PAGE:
The panels comprised

Councilor Alan Dean - Chief Whip of Labour Group, Princes Park ward- Mersey Travel.

Councilor Tom Morrison – Liberal Democrat, Church ward – Chair of South Central Youth Sub Group

Sara Kearney - Mersey Travel.

Chester Morrison- Liverpool Youth and Play Service/ Principal Youth Officer.

Billy Maxwell- Neighbourhood Service Manager / South Central district

Delaney Millward- Youth Offending Service

Taher Qassim– Primary Care Trust -Manager.

Chris Murphy - Mersey Travel.

Julie Tomlinson - Plus Dane Housing.

Andy Wignall - Merseyside Police.

Jamal – Al Shabazz – Merseyside Police


In order for everything that the young people wished to happen on the night there was an interlay made.





Monday 20th September 6-9pm

At The Aquatic Centre Wavertree


6pm- Arrivals and registration


6.30 till 7.15pm- Question time (room 1& 2)


7.15 Till 8pm- Question time (Panel change room)


8 till 8.15pm - Evaluation, view evidence of work with young people.


8.15 Till 9pm - Food and refreshments.


9pm- Finish.











On the night of the event one young person in each room made notes of the questions young people put forward and the answers the panel gave back.

These are the questions that were put forward to the panel and the answers that were given.


 Why do Buses go past young people?

Chris Murphy “This shouldn’t happen; it may be that the buses are full but you are able to report this.”


Why do all the prices on buses go up despite environmental concerns?

Chris Murphy “Because of the fuel prices and the graffiti. There is a young citizen’s project. Why not bring it up with the government themselves. Young people’s fares are half.”


Why are there no activities?

Andy Wignall “There are, there is funding for climbing activities.”


Why is it from 16 you are considered as an adult on the bus?

Chris Murphy “At 16 you should be charged at student 16 not adult.”


Why are there section 30’s?

Andy Wignall “Because numerous complaints from the residents, also because of anti social behaviour. It is advertised on the Merseyside police website and leaflets are handed out. The idea is not just moving the problem on young people can go to youth clubs.”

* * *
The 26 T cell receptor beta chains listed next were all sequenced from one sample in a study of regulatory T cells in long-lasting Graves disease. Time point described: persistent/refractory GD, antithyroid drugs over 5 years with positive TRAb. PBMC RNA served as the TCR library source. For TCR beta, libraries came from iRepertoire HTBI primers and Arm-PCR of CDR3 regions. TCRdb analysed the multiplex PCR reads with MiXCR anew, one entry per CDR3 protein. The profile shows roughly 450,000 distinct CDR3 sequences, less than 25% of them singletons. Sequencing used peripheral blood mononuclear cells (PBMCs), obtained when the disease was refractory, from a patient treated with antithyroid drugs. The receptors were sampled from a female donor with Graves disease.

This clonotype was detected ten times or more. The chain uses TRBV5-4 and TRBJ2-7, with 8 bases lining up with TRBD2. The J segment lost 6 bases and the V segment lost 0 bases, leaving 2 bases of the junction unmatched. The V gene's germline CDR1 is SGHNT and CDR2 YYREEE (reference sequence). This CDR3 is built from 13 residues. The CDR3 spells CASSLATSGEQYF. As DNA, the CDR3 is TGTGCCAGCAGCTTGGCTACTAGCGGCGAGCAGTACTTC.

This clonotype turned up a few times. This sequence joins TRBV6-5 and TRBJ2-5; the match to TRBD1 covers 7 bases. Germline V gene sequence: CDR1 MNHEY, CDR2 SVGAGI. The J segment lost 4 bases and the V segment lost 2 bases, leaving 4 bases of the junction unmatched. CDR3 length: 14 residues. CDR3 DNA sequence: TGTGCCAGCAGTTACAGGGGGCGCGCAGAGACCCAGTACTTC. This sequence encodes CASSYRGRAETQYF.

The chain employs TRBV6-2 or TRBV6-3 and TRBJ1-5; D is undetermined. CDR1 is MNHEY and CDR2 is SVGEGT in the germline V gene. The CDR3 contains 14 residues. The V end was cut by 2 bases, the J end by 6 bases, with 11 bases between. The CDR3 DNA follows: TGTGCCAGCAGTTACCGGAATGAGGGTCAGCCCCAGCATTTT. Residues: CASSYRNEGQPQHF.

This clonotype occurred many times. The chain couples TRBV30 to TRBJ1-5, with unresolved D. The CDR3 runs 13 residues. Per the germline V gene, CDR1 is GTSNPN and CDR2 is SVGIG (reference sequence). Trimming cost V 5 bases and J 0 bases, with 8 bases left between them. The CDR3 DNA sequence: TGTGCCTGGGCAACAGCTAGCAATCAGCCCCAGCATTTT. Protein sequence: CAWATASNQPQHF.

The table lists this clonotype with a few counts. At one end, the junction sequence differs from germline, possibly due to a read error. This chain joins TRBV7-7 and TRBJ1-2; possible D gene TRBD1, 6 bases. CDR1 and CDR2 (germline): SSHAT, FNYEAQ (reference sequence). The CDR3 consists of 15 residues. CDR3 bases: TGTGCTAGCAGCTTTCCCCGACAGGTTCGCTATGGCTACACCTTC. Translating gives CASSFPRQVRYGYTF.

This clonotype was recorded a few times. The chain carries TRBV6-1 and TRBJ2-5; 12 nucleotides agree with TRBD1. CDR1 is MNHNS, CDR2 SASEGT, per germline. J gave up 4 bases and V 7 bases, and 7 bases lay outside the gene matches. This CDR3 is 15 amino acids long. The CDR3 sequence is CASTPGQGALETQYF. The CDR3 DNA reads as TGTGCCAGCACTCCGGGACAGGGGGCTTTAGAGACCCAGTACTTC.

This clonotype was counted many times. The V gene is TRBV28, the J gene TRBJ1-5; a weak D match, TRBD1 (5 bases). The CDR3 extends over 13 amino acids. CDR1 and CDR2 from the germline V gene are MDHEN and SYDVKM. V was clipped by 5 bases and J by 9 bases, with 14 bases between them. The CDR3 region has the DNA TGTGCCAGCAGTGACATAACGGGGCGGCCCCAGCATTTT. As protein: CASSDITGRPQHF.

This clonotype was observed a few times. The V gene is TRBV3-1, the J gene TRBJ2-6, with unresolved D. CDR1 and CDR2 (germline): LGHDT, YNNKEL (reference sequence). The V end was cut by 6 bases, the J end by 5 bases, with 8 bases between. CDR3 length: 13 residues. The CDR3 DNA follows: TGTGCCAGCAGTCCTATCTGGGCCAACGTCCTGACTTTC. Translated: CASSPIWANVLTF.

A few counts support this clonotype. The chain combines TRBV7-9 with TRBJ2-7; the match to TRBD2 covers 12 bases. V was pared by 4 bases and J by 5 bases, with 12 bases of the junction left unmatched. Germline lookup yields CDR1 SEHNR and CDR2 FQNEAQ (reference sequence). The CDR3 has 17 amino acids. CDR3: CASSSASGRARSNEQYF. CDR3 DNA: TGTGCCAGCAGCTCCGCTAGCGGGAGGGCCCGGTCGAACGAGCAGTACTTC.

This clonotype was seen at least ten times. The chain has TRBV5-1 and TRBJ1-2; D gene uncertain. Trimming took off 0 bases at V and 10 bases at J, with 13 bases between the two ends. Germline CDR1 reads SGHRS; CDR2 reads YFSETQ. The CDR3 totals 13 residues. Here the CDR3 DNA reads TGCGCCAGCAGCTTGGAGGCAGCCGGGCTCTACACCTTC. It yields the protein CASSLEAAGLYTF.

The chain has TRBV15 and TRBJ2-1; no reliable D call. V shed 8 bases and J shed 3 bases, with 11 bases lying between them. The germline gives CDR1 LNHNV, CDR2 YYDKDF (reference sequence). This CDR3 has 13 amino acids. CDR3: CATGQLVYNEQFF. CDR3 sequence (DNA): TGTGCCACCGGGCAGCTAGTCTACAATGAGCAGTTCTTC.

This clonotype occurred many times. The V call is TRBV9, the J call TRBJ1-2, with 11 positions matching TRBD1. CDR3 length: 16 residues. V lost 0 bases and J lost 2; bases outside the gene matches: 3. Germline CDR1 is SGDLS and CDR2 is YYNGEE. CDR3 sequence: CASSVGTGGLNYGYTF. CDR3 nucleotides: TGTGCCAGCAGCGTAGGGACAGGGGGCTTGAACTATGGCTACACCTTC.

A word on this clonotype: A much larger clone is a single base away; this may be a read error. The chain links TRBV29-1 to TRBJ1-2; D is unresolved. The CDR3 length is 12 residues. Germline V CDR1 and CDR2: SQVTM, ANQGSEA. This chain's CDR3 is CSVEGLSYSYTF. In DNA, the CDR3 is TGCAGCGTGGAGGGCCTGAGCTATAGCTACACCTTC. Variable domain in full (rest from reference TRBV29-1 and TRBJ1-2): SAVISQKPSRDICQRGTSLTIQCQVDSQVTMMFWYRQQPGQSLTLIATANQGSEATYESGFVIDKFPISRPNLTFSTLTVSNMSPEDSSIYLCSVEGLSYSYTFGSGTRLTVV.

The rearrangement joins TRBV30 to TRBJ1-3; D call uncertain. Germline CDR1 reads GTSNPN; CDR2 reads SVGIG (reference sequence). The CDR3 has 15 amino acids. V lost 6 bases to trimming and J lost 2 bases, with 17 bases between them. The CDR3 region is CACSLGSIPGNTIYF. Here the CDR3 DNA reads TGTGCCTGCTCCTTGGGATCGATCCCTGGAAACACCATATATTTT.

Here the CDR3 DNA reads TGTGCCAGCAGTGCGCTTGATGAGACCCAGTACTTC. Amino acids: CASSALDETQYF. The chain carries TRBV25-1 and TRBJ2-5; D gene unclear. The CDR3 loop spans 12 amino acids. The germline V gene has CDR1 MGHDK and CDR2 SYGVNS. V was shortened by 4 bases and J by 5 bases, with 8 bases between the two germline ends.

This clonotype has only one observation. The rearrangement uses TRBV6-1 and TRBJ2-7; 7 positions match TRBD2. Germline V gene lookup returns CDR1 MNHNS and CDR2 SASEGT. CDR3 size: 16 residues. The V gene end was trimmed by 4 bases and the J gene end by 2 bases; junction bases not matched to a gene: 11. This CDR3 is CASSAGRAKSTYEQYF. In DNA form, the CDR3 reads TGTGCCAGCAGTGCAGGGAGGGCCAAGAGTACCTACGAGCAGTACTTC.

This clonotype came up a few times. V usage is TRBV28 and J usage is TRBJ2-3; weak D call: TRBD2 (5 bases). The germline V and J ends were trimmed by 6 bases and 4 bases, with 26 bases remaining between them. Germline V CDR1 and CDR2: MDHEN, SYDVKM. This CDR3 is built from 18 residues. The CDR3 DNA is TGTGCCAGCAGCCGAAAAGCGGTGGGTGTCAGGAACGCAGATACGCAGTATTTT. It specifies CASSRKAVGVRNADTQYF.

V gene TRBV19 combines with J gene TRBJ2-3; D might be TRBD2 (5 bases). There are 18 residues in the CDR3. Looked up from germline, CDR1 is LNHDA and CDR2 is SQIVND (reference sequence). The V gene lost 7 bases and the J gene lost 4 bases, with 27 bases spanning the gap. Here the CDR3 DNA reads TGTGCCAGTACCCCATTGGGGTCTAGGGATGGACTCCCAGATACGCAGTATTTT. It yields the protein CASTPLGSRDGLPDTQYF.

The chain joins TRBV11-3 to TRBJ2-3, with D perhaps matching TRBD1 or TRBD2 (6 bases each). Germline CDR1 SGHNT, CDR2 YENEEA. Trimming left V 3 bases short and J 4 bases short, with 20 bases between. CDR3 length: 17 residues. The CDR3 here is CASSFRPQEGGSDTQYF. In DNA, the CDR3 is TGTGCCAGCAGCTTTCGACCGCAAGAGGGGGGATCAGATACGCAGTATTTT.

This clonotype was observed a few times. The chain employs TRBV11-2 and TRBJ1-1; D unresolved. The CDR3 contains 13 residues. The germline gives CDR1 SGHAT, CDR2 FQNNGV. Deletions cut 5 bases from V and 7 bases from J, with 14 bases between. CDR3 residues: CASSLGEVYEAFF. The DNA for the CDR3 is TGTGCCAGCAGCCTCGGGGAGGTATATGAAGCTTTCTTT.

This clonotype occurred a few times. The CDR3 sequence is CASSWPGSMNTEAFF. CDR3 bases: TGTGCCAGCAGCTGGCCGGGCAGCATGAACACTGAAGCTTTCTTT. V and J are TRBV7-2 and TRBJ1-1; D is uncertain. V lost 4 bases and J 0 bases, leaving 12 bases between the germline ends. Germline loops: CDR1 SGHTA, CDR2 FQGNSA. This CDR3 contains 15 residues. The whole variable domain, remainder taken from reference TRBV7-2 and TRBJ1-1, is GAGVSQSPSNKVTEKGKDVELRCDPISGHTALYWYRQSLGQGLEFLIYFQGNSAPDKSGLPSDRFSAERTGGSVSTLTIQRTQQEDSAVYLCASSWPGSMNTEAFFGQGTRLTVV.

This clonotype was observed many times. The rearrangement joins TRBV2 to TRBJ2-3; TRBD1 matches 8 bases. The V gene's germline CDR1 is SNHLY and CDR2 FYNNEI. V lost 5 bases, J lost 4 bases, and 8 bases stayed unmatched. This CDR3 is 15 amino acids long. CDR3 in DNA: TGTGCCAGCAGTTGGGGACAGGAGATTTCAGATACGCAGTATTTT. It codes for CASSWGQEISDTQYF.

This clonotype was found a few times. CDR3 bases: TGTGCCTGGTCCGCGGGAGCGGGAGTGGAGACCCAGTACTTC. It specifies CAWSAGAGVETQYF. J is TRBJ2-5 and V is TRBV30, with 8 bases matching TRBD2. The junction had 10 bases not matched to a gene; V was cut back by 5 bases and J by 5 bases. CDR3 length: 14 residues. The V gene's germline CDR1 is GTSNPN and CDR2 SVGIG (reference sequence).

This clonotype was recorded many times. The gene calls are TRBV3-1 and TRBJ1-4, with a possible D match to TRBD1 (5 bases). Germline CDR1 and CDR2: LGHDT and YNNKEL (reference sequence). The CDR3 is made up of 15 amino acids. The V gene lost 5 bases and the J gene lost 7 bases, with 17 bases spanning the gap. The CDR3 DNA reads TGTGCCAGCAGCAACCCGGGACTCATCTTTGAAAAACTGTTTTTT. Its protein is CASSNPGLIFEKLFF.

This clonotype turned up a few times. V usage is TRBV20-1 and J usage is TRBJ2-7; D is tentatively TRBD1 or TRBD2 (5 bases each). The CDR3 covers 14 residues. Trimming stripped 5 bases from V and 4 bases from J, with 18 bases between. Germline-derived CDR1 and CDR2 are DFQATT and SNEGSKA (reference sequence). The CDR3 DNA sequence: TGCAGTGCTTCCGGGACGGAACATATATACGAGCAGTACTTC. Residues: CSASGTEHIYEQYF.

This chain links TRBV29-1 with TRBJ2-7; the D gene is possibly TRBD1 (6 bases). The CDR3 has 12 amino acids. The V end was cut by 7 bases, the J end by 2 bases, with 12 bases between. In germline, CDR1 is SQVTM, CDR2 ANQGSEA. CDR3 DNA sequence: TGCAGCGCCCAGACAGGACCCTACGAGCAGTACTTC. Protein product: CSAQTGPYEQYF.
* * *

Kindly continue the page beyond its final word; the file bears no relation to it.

Why have they started charging in the gym?

Tom Morrison “Labour councilors scrapped the free gym membership; Lib-Dems are campaigning for it to be free again.

Taher Qassim “Agrees they should be free because of concerns around obesity.


 Why do Childs day riders run out at 8pm?

Chris Murphy “Get a save away.”


Educational Maintenance Allowance cuts?

Tom Morrison “The Government was elected four months ago. Things are getting cut but he doesn’t think they are telling people the right things and scaring the public. There should be more communication, so he doesn’t know.”


Why is not everyone entitled to EMA?

Tom Morrison “Going to take details and get answers.”


What is the government doing for young business?

Tom Morrison “Vince Cable is making a speech on Wednesday.”


Paying for the GYM?

Alan Dean “The government cut it but they are trying to bring it back, it was the government and the local Council will bring it back when funds are found.”


Why was the tram scheme scrapped?

Alan Dean “Scrapped to fund the Olympics. Labour denied it.


What is going to be done with litter?

Billy Maxwell “Councilors changed the scheme, councilors trying to get it right with the companies working for the council.”

Alan Dean “Will look into it.”


With the cuts how will it affect teenage crime?

Delaney Millward “People will be hanging around the streets more because there is nothing to do.”


Why do bad kids get special treatment?

Chester Morrison “We try to make it fair, Youth Opportunity Fund; you could apply to lots of funds which are decided by other young people.”

Alan Dean “These kids may not have other opportunities.”


Why is the public transport price high?

Sara Kearney “ Merseytravel does not run transport, Business want to make money, privately owned. Young people have a say in Youth Parliament.”


What plans are there to refurbish the area to make it better?

Tracy “The area has priorities, Lodge lane, Granby etc. The housing associations will work with residents themselves to see what they want, maybe demolished and new or improved upgraded housing.

Billy Maxwell “State of houses, starting again, too bad to bring back all the houses.”

Alan Dean “80% of houses to be refurbished. Tenants do not want what the councilors planned, talking about new builds and demolishing terraces in Granby.”

With the cuts how are we going to be funded and how is this going to affect us?

Delaney Millward “Trying not to cut frontline services.”

Tom Morrison “No one knows what’s going to be cut.”




What can you do for our youth club?

Chester Morrison “Not just activities concerned about, not enough resources, willingness but no money. Looked at funding but none realized.”


Can’t you get enough money?

Alan Dean “There are cuts in money and fighting to keep youth clubs open.”


Immigration wants to catch illegal immigrants working then fine them?